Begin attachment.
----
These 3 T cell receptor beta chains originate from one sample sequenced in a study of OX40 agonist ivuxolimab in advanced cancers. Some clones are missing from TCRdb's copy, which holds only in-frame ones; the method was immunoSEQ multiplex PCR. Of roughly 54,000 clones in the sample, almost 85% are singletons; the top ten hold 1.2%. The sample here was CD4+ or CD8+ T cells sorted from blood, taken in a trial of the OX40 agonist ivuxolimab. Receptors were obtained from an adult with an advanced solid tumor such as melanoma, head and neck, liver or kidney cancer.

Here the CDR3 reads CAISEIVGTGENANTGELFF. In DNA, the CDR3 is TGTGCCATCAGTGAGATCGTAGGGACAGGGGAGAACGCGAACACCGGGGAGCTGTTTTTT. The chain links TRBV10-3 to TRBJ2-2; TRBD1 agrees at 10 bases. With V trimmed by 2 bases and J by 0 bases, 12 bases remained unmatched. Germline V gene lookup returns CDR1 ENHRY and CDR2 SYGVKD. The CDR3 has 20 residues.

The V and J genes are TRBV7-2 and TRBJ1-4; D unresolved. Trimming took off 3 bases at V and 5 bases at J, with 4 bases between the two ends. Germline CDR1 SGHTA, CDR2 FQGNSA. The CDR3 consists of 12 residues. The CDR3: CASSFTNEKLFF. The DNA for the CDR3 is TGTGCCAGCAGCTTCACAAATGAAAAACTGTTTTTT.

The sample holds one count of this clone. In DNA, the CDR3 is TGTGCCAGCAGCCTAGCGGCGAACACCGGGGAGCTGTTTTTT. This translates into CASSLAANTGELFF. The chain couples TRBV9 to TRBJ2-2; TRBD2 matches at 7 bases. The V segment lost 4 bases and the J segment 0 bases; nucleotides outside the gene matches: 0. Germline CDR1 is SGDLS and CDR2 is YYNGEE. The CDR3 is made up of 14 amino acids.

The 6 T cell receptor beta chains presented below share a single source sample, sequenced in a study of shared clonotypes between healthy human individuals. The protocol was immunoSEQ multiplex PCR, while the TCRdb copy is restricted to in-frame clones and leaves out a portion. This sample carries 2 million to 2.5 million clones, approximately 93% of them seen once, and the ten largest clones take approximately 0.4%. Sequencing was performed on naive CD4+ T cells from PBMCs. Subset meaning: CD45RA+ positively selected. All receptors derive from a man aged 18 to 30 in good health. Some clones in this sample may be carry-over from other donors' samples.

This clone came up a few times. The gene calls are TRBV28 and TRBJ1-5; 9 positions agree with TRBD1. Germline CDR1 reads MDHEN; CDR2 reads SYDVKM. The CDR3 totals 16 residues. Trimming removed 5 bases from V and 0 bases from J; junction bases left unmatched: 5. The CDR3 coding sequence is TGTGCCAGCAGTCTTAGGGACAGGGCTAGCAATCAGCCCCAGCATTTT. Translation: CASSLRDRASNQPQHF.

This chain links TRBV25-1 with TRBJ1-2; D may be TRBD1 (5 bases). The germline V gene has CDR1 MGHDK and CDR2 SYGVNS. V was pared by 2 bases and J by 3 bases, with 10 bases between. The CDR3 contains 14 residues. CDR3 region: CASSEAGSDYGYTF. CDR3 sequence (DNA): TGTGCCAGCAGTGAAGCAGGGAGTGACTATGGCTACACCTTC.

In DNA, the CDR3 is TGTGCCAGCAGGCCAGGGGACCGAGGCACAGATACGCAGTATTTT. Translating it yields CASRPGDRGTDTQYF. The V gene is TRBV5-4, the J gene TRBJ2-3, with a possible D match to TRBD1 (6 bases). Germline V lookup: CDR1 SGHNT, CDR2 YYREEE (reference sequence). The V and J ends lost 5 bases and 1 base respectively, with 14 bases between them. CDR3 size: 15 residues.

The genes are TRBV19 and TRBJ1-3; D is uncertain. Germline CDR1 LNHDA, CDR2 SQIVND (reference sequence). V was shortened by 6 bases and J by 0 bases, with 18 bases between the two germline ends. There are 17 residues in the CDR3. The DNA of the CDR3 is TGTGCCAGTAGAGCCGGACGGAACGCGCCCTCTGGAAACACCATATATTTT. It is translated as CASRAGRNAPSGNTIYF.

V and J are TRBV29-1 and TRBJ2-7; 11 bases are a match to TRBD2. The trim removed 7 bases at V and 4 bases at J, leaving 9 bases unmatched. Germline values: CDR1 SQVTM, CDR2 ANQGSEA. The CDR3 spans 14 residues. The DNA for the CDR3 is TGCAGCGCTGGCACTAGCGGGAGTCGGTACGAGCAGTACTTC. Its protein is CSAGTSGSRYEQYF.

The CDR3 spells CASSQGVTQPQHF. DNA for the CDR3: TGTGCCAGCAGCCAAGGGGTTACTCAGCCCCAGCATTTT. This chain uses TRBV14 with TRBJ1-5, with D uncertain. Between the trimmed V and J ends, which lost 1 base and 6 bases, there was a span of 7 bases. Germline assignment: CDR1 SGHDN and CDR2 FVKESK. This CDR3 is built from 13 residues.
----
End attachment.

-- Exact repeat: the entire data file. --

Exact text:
These 3 T cell receptor beta chains originate from one sample sequenced in a study of OX40 agonist ivuxolimab in advanced cancers. Some clones are missing from TCRdb's copy, which holds only in-frame ones; the method was immunoSEQ multiplex PCR. Of roughly 54,000 clones in the sample, almost 85% are singletons; the top ten hold 1.2%. The sample here was CD4+ or CD8+ T cells sorted from blood, taken in a trial of the OX40 agonist ivuxolimab. Receptors were obtained from an adult with an advanced solid tumor such as melanoma, head and neck, liver or kidney cancer.

Here the CDR3 reads CAISEIVGTGENANTGELFF. In DNA, the CDR3 is TGTGCCATCAGTGAGATCGTAGGGACAGGGGAGAACGCGAACACCGGGGAGCTGTTTTTT. The chain links TRBV10-3 to TRBJ2-2; TRBD1 agrees at 10 bases. With V trimmed by 2 bases and J by 0 bases, 12 bases remained unmatched. Germline V gene lookup returns CDR1 ENHRY and CDR2 SYGVKD. The CDR3 has 20 residues.

The V and J genes are TRBV7-2 and TRBJ1-4; D unresolved. Trimming took off 3 bases at V and 5 bases at J, with 4 bases between the two ends. Germline CDR1 SGHTA, CDR2 FQGNSA. The CDR3 consists of 12 residues. The CDR3: CASSFTNEKLFF. The DNA for the CDR3 is TGTGCCAGCAGCTTCACAAATGAAAAACTGTTTTTT.

The sample holds one count of this clone. In DNA, the CDR3 is TGTGCCAGCAGCCTAGCGGCGAACACCGGGGAGCTGTTTTTT. This translates into CASSLAANTGELFF. The chain couples TRBV9 to TRBJ2-2; TRBD2 matches at 7 bases. The V segment lost 4 bases and the J segment 0 bases; nucleotides outside the gene matches: 0. Germline CDR1 is SGDLS and CDR2 is YYNGEE. The CDR3 is made up of 14 amino acids.

The 6 T cell receptor beta chains presented below share a single source sample, sequenced in a study of shared clonotypes between healthy human individuals. The protocol was immunoSEQ multiplex PCR, while the TCRdb copy is restricted to in-frame clones and leaves out a portion. This sample carries 2 million to 2.5 million clones, approximately 93% of them seen once, and the ten largest clones take approximately 0.4%. Sequencing was performed on naive CD4+ T cells from PBMCs. Subset meaning: CD45RA+ positively selected. All receptors derive from a man aged 18 to 30 in good health. Some clones in this sample may be carry-over from other donors' samples.

This clone came up a few times. The gene calls are TRBV28 and TRBJ1-5; 9 positions agree with TRBD1. Germline CDR1 reads MDHEN; CDR2 reads SYDVKM. The CDR3 totals 16 residues. Trimming removed 5 bases from V and 0 bases from J; junction bases left unmatched: 5. The CDR3 coding sequence is TGTGCCAGCAGTCTTAGGGACAGGGCTAGCAATCAGCCCCAGCATTTT. Translation: CASSLRDRASNQPQHF.

This chain links TRBV25-1 with TRBJ1-2; D may be TRBD1 (5 bases). The germline V gene has CDR1 MGHDK and CDR2 SYGVNS. V was pared by 2 bases and J by 3 bases, with 10 bases between. The CDR3 contains 14 residues. CDR3 region: CASSEAGSDYGYTF. CDR3 sequence (DNA): TGTGCCAGCAGTGAAGCAGGGAGTGACTATGGCTACACCTTC.

In DNA, the CDR3 is TGTGCCAGCAGGCCAGGGGACCGAGGCACAGATACGCAGTATTTT. Translating it yields CASRPGDRGTDTQYF. The V gene is TRBV5-4, the J gene TRBJ2-3, with a possible D match to TRBD1 (6 bases). Germline V lookup: CDR1 SGHNT, CDR2 YYREEE (reference sequence). The V and J ends lost 5 bases and 1 base respectively, with 14 bases between them. CDR3 size: 15 residues.

The genes are TRBV19 and TRBJ1-3; D is uncertain. Germline CDR1 LNHDA, CDR2 SQIVND (reference sequence). V was shortened by 6 bases and J by 0 bases, with 18 bases between the two germline ends. There are 17 residues in the CDR3. The DNA of the CDR3 is TGTGCCAGTAGAGCCGGACGGAACGCGCCCTCTGGAAACACCATATATTTT. It is translated as CASRAGRNAPSGNTIYF.

V and J are TRBV29-1 and TRBJ2-7; 11 bases are a match to TRBD2. The trim removed 7 bases at V and 4 bases at J, leaving 9 bases unmatched. Germline values: CDR1 SQVTM, CDR2 ANQGSEA. The CDR3 spans 14 residues. The DNA for the CDR3 is TGCAGCGCTGGCACTAGCGGGAGTCGGTACGAGCAGTACTTC. Its protein is CSAGTSGSRYEQYF.

The CDR3 spells CASSQGVTQPQHF. DNA for the CDR3: TGTGCCAGCAGCCAAGGGGTTACTCAGCCCCAGCATTTT. This chain uses TRBV14 with TRBJ1-5, with D uncertain. Between the trimmed V and J ends, which lost 1 base and 6 bases, there was a span of 7 bases. Germline assignment: CDR1 SGHDN and CDR2 FVKESK. This CDR3 is built from 13 residues.